Turkish language

Oghuz Turkic language of the Turkish people

Turkish (Türkçe) or Anatolian Turkic is a language officially spoken in Turkey and Cyprus. The language is also spoken by several million ethnic Turkish immigrants in Europe.

Native toAlbania, Azerbaijan,[1] Bosnia and Herzegovina, Bulgaria, Croatia, Cyprus, Greece, Hungary, Iran, Iraq, Kazakhstan, Kosovo, Lebanon, Republic of Macedonia, Moldova, Montenegro, Northern Cyprus, Palestine, Portugal, Romania, Russia, Serbia, Syria,[2] Turkey, Uzbekistan,
and by immigrant communities in Austria, Belgium, France, Germany, Italy, The Netherlands, Spain, Switzerland, United Kingdom, United States and other countries of the Turkish diaspora
RegionAnatolia, Cyprus, Balkans, Caucasus, Central Europe, Western Europe
Native speakers
over 77 million worldwide
Latin alphabet (Turkish variant)
Official status
Official language in
 Northern Cyprus
Recognised minority
language in
Regulated byTurkish Language Association
Language codes
ISO 639-1tr
ISO 639-2tur
ISO 639-3tur
Countries where the Turkish language is official
A girl speaking Turkish

Turkish is a Turkic language. Turkish is most closely related to other Turkic languages, including Azerbaijani, Turkmen, Uzbek, Kyrgyz and Kazakh. Another theory is that it is one of the many Altaic languages, which also include Japanese, Mongolian, and Korean.

Mustafa Kemal Atatürk changed it to the Latin alphabet from Arabic alphabet. The Turkish government justified the move as making Turkish much easier to learn to increase literacy. The literacy rate indeed increased greatly after the reform, from around 10.5% (in 1927)[3] to over 90% (today). Some say that the move was also to distance the country from the Ottoman Empire, whose documents can no longer be read except by a few scholars.

The Latin alphabet was made to reflect the actual sounds of spoken Turkish, rather than simply transcribing the old Ottoman Arabic script into a new form. The Turkish alphabet has 29 letters, seven of which (Ç, Ğ, I, İ, Ö, Ş, and Ü) have been modified with diacritics for the phonetic requirements of the language. It represents 20th-century Turkish pronunciation with a high degree of accuracy and specificity. It is the current official alphabet and the latest in a series of distinct alphabets used in different eras.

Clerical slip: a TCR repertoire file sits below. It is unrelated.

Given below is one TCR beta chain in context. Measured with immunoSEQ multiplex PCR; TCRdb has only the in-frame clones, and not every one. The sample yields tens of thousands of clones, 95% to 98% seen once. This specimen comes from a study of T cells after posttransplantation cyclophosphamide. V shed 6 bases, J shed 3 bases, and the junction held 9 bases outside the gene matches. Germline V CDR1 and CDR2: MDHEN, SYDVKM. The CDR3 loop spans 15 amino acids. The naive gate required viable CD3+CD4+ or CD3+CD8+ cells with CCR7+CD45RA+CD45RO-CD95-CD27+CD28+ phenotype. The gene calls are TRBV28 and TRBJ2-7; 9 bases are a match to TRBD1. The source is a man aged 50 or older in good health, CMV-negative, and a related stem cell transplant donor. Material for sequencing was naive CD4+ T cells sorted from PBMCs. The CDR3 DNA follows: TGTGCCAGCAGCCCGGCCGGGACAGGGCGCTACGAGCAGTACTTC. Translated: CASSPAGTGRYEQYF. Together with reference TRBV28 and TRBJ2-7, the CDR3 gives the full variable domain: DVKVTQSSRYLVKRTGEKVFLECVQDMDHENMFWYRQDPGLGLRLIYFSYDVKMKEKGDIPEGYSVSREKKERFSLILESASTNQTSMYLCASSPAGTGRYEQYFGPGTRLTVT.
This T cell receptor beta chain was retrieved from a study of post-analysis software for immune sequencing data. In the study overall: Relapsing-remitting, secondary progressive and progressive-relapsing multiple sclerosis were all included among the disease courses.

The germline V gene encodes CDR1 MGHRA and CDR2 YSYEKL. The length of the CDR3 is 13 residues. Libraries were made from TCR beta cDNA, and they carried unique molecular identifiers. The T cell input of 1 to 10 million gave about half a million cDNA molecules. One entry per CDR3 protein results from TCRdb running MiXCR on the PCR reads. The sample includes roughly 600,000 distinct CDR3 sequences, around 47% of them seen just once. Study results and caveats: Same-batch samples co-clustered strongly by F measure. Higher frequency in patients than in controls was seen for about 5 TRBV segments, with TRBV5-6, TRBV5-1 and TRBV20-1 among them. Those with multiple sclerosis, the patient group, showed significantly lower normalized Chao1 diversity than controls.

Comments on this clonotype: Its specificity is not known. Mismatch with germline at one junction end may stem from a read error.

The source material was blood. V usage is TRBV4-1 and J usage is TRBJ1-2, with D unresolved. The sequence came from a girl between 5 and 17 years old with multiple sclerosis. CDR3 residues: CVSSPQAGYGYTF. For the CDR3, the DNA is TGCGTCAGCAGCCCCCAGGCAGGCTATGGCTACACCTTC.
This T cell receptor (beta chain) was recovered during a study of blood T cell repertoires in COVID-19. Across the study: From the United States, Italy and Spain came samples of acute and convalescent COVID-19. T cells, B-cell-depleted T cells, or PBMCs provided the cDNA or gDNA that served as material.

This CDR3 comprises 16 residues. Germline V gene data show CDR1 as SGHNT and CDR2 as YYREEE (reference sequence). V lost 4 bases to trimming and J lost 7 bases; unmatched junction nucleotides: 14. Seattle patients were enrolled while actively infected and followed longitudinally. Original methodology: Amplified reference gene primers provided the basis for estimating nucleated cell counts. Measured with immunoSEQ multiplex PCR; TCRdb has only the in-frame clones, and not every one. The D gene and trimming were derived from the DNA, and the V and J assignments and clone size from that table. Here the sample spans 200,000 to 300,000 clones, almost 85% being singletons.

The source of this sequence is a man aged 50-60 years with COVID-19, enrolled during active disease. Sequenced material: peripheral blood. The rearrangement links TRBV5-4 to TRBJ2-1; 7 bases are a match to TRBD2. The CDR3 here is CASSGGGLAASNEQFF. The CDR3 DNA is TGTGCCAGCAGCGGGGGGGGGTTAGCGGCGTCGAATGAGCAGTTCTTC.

Simple phrases change

  • Merhaba = Hello (formal)
  • Selam = Hello
  • Nasılsın? = How are you?
  • İyiyim = I'm fine
  • Teşekkür ederim = Thank you (formal)
  • Teşekkürler = Thanks
  • Sağ ol = Thank you
  • Benim adım ... = My name is ...
  • Türkçe bilmiyorum. = I don't speak Turkish.
  • İngilizce biliyor musunuz? = Do you speak English?
  • Tekrarlar mısınız? = Can you repeat?
  • Evet = Yes
  • Hayır = No
  • Belki = Maybe
  • Biraz = A little
  • Acıktım. = I'm hungry.
  • Dur! = Stop!
  • Yapma! = Don't do it!
  • İstemiyorum. = I don't want it.
  • Tabii = Sure
  • Bekledim. = I waited.

References change

  1. Taylor & Francis Group (2003). Eastern Europe, Russia and Central Asia 2004. Routledge. p. 114. ISBN 978-1857431872. Retrieved 2008-03-26.
  2. "Syrian Turks". Archived from the original on 2009-04-20. Retrieved 2008-09-28.
  3. "Cumhuriyetten sonra kadınların okur yazarlık oranı nedir?"